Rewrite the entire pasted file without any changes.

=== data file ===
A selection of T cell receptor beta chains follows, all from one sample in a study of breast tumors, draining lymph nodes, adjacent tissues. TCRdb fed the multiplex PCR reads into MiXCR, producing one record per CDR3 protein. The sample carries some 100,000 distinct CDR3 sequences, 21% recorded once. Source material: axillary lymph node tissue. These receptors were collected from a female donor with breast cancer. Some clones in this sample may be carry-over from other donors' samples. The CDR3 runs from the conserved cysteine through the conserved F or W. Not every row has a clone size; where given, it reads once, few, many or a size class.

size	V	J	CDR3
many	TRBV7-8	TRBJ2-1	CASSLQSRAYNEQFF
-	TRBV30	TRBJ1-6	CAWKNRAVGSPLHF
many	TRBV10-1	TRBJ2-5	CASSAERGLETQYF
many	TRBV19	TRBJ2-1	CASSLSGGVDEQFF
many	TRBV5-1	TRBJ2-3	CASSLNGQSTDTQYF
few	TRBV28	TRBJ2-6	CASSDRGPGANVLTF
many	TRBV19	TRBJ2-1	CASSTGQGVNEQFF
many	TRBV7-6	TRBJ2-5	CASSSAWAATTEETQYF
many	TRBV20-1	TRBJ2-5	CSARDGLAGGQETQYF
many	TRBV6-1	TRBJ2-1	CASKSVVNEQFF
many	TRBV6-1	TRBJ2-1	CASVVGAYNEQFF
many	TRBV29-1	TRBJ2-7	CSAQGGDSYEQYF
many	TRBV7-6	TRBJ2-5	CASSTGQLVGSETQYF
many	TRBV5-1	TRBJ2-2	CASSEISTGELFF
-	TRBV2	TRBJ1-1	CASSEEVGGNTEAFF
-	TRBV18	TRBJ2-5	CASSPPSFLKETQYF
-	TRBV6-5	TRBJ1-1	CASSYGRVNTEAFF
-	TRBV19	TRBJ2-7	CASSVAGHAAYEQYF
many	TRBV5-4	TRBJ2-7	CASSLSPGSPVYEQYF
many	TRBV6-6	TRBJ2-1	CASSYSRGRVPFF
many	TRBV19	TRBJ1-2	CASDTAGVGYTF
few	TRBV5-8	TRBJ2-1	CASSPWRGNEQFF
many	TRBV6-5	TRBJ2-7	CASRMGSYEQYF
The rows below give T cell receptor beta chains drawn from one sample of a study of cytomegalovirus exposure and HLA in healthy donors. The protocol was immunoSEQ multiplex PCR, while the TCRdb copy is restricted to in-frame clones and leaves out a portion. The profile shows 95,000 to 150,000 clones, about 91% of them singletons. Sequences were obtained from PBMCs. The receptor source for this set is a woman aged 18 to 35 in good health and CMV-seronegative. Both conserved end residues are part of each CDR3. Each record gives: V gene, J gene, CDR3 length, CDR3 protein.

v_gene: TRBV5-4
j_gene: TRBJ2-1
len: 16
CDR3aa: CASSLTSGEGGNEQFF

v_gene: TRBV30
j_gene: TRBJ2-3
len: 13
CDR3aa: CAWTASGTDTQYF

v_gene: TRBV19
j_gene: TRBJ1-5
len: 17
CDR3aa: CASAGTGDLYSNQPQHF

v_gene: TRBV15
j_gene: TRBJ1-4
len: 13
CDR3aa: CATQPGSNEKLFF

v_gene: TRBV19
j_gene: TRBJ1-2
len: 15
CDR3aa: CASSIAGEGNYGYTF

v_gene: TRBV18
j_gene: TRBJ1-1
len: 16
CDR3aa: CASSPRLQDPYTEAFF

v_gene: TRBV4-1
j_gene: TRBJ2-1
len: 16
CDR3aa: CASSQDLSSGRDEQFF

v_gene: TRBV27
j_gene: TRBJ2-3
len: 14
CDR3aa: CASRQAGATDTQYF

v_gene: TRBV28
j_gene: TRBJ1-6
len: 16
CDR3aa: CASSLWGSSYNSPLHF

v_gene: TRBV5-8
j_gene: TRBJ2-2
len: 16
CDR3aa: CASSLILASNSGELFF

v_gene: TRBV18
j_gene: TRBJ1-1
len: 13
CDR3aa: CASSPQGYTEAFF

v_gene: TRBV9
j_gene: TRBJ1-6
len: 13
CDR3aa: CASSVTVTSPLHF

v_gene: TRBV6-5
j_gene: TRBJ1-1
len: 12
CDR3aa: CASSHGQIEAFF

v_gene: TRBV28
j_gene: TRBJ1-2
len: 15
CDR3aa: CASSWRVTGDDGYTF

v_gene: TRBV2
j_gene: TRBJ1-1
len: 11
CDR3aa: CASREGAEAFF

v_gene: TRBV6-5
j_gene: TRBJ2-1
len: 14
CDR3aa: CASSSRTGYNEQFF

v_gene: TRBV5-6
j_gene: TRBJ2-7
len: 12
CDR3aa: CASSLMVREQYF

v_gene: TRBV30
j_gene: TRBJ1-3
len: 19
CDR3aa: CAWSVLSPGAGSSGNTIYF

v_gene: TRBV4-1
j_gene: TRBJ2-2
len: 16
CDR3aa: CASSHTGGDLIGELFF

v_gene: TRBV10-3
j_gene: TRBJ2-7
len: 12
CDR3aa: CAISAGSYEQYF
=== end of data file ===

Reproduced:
A selection of T cell receptor beta chains follows, all from one sample in a study of breast tumors, draining lymph nodes, adjacent tissues. TCRdb fed the multiplex PCR reads into MiXCR, producing one record per CDR3 protein. The sample carries some 100,000 distinct CDR3 sequences, 21% recorded once. Source material: axillary lymph node tissue. These receptors were collected from a female donor with breast cancer. Some clones in this sample may be carry-over from other donors' samples. The CDR3 runs from the conserved cysteine through the conserved F or W. Not every row has a clone size; where given, it reads once, few, many or a size class.

size	V	J	CDR3
many	TRBV7-8	TRBJ2-1	CASSLQSRAYNEQFF
-	TRBV30	TRBJ1-6	CAWKNRAVGSPLHF
many	TRBV10-1	TRBJ2-5	CASSAERGLETQYF
many	TRBV19	TRBJ2-1	CASSLSGGVDEQFF
many	TRBV5-1	TRBJ2-3	CASSLNGQSTDTQYF
few	TRBV28	TRBJ2-6	CASSDRGPGANVLTF
many	TRBV19	TRBJ2-1	CASSTGQGVNEQFF
many	TRBV7-6	TRBJ2-5	CASSSAWAATTEETQYF
many	TRBV20-1	TRBJ2-5	CSARDGLAGGQETQYF
many	TRBV6-1	TRBJ2-1	CASKSVVNEQFF
many	TRBV6-1	TRBJ2-1	CASVVGAYNEQFF
many	TRBV29-1	TRBJ2-7	CSAQGGDSYEQYF
many	TRBV7-6	TRBJ2-5	CASSTGQLVGSETQYF
many	TRBV5-1	TRBJ2-2	CASSEISTGELFF
-	TRBV2	TRBJ1-1	CASSEEVGGNTEAFF
-	TRBV18	TRBJ2-5	CASSPPSFLKETQYF
-	TRBV6-5	TRBJ1-1	CASSYGRVNTEAFF
-	TRBV19	TRBJ2-7	CASSVAGHAAYEQYF
many	TRBV5-4	TRBJ2-7	CASSLSPGSPVYEQYF
many	TRBV6-6	TRBJ2-1	CASSYSRGRVPFF
many	TRBV19	TRBJ1-2	CASDTAGVGYTF
few	TRBV5-8	TRBJ2-1	CASSPWRGNEQFF
many	TRBV6-5	TRBJ2-7	CASRMGSYEQYF
The rows below give T cell receptor beta chains drawn from one sample of a study of cytomegalovirus exposure and HLA in healthy donors. The protocol was immunoSEQ multiplex PCR, while the TCRdb copy is restricted to in-frame clones and leaves out a portion. The profile shows 95,000 to 150,000 clones, about 91% of them singletons. Sequences were obtained from PBMCs. The receptor source for this set is a woman aged 18 to 35 in good health and CMV-seronegative. Both conserved end residues are part of each CDR3. Each record gives: V gene, J gene, CDR3 length, CDR3 protein.

v_gene: TRBV5-4
j_gene: TRBJ2-1
len: 16
CDR3aa: CASSLTSGEGGNEQFF

v_gene: TRBV30
j_gene: TRBJ2-3
len: 13
CDR3aa: CAWTASGTDTQYF

v_gene: TRBV19
j_gene: TRBJ1-5
len: 17
CDR3aa: CASAGTGDLYSNQPQHF

v_gene: TRBV15
j_gene: TRBJ1-4
len: 13
CDR3aa: CATQPGSNEKLFF

v_gene: TRBV19
j_gene: TRBJ1-2
len: 15
CDR3aa: CASSIAGEGNYGYTF

v_gene: TRBV18
j_gene: TRBJ1-1
len: 16
CDR3aa: CASSPRLQDPYTEAFF

v_gene: TRBV4-1
j_gene: TRBJ2-1
len: 16
CDR3aa: CASSQDLSSGRDEQFF

v_gene: TRBV27
j_gene: TRBJ2-3
len: 14
CDR3aa: CASRQAGATDTQYF

v_gene: TRBV28
j_gene: TRBJ1-6
len: 16
CDR3aa: CASSLWGSSYNSPLHF

v_gene: TRBV5-8
j_gene: TRBJ2-2
len: 16
CDR3aa: CASSLILASNSGELFF

v_gene: TRBV18
j_gene: TRBJ1-1
len: 13
CDR3aa: CASSPQGYTEAFF

v_gene: TRBV9
j_gene: TRBJ1-6
len: 13
CDR3aa: CASSVTVTSPLHF

v_gene: TRBV6-5
j_gene: TRBJ1-1
len: 12
CDR3aa: CASSHGQIEAFF

v_gene: TRBV28
j_gene: TRBJ1-2
len: 15
CDR3aa: CASSWRVTGDDGYTF

v_gene: TRBV2
j_gene: TRBJ1-1
len: 11
CDR3aa: CASREGAEAFF

v_gene: TRBV6-5
j_gene: TRBJ2-1
len: 14
CDR3aa: CASSSRTGYNEQFF

v_gene: TRBV5-6
j_gene: TRBJ2-7
len: 12
CDR3aa: CASSLMVREQYF

v_gene: TRBV30
j_gene: TRBJ1-3
len: 19
CDR3aa: CAWSVLSPGAGSSGNTIYF

v_gene: TRBV4-1
j_gene: TRBJ2-2
len: 16
CDR3aa: CASSHTGGDLIGELFF

v_gene: TRBV10-3
j_gene: TRBJ2-7
len: 12
CDR3aa: CAISAGSYEQYF